This week Madrid is awash in rainbow colours and welcoming gay folks from all over the planet as it pulls out the stops for World Pride with parties (of course), concerts, and other cultural happenings of all types. Museums get in on the act, too, and here are two in Madrid and one in London.
Celebrating its 25th anniversary this year (ah, they grow up so fast, don’t they?), this prestigious art museum is running now through mid-October an audio-guided visit called Amor Diverso (Inclusive Love). The tour covers 15 paintings and sculptures illustrating themes, iconography and figures relating to the LGTBQ culture, sensibility and experience which have always been present in art, although often in an almost invisible manner, running from the Saint Sebastian of 16th-century Florentine Bronzino to the depiction of the gay 20th-century Greek poet Nikos Cavafy by the late American painter R.B. Kitaj, with others including Cranach the Elder, Caravaggio, Auguste Rodin, Édouard Manet, Marc Chagall, Robert Rauschenberg, and Francis Bacon (above, his painting of his lover George Dyer).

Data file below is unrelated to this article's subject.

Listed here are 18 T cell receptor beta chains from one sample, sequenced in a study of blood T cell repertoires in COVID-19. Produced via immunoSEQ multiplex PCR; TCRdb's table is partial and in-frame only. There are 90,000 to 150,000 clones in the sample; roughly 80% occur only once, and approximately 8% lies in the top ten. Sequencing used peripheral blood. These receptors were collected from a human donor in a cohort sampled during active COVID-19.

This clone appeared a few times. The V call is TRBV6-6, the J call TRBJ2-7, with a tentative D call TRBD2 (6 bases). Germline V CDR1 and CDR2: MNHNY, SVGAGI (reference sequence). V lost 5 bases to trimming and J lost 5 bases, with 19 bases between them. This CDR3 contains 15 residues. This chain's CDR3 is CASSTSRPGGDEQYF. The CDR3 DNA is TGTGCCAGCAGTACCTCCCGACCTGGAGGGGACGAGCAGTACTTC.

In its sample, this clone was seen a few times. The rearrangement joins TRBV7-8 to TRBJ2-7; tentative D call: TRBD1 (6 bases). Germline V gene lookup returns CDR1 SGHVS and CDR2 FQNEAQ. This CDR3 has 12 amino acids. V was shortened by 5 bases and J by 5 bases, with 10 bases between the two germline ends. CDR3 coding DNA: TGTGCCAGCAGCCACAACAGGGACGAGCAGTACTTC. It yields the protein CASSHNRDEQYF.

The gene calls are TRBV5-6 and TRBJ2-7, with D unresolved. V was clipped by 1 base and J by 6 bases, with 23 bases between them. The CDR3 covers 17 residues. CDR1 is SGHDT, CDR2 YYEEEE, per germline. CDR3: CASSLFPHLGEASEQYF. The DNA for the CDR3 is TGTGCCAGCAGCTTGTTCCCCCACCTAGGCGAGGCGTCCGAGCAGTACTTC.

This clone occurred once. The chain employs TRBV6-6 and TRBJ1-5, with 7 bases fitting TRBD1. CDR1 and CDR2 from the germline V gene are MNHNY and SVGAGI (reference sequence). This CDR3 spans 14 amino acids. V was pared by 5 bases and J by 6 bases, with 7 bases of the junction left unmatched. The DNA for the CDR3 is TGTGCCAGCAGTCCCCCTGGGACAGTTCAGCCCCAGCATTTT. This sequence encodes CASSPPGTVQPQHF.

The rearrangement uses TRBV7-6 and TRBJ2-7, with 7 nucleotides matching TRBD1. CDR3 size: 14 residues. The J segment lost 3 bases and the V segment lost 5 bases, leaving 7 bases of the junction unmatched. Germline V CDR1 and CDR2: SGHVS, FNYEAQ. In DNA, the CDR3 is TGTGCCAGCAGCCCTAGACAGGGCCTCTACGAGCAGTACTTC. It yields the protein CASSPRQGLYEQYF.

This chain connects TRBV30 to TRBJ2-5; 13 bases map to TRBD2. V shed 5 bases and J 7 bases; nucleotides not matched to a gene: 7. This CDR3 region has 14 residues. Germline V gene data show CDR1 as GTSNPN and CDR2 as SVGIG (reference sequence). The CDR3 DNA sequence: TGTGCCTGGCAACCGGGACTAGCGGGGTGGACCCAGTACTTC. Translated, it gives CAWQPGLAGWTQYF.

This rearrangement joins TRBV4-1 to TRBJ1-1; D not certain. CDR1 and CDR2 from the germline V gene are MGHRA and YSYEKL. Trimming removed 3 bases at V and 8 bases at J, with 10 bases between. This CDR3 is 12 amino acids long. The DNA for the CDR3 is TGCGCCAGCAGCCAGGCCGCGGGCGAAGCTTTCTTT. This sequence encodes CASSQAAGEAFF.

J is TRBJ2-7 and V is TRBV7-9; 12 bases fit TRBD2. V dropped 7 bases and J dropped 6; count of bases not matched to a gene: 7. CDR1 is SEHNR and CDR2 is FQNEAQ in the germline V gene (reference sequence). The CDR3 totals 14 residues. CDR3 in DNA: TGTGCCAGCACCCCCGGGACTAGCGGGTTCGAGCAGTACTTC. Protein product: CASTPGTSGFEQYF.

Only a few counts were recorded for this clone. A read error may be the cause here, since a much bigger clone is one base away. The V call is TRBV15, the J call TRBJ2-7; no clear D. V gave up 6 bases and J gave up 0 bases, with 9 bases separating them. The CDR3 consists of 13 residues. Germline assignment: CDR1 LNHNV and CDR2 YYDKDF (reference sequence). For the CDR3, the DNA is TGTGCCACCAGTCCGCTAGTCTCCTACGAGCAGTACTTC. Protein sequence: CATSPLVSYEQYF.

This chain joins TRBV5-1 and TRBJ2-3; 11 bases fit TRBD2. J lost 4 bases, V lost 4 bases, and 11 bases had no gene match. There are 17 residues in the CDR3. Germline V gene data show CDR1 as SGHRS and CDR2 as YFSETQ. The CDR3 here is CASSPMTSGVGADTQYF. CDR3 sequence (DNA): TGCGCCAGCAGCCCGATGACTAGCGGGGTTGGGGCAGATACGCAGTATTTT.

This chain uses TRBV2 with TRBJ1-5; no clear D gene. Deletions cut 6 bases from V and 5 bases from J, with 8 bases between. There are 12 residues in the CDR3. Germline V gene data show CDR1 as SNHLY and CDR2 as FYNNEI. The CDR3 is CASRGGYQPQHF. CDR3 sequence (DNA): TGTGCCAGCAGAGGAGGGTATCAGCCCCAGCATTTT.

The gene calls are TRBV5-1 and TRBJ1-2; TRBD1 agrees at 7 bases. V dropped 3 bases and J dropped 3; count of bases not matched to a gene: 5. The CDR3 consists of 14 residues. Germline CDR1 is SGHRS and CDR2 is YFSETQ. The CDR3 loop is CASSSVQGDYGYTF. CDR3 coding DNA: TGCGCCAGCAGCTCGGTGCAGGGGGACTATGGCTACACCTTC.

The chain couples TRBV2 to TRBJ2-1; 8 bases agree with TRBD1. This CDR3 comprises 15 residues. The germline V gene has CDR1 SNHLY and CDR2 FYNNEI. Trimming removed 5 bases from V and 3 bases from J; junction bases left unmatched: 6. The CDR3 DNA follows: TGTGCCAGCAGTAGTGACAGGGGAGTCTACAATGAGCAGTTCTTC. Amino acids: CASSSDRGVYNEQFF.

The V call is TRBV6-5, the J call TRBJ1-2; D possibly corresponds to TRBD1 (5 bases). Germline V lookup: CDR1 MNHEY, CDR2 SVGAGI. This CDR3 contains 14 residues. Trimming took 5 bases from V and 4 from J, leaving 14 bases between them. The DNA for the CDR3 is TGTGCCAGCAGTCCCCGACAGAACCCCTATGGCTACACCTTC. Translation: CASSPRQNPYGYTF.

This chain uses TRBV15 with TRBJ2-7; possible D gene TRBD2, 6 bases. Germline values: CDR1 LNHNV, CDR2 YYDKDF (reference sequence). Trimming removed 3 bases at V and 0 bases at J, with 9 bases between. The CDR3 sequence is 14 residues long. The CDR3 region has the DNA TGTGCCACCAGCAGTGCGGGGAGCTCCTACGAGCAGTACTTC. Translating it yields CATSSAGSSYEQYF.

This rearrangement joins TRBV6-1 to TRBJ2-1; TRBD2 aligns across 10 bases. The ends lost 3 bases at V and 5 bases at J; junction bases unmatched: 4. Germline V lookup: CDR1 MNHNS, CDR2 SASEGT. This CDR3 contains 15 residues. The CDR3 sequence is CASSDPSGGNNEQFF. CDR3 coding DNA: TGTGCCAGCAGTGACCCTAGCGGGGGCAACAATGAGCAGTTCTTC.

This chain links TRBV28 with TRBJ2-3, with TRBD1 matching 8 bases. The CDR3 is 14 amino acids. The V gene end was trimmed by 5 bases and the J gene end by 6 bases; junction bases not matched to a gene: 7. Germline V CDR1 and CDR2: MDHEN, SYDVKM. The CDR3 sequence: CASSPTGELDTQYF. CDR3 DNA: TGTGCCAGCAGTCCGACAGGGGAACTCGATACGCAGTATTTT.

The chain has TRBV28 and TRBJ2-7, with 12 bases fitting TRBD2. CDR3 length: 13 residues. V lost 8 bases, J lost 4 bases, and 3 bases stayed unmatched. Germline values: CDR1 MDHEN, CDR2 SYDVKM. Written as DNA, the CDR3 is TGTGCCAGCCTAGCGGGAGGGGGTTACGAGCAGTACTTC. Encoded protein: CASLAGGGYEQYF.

Museo del Prado
If anything even more prestigious, Spain‘s venerable national art museum through October 9 offers the special themed itinerary La Mirada del Otro: Escenarios para la Diferencia (The Others’ Gaze: Spaces of Difference), which makes use of art-historical theory to analyse 30 works from its collection. Structured in six thematic routes, it includes iconic works such as the sculpture Orestes and Pylades (above) by the School of Praxiteles and Caravaggio’s David with the Head of Goliath, as well as lesser known works such as El Cid by Rosa Bonheur and Francisco Goya‘s El Maricón de la Tía Gila.
Hopping up to Merry Old England, through October 1 the Tate in London offers its own remarkable curation of its permanent collection with Queer British Art 1861-1967. The first exhibition of its kind brings together paintings, drawings, personal photographs and film from artists such as Dora Carrington, Duncan Grant, David Hockney, John Singer Sargent, and Simeon Solomon (who back in the Victorian era specialised in themes of Jewishness as well as same-sex desire, as in his 1864 Sappho and Erinne in a Garden at Mytilene, above).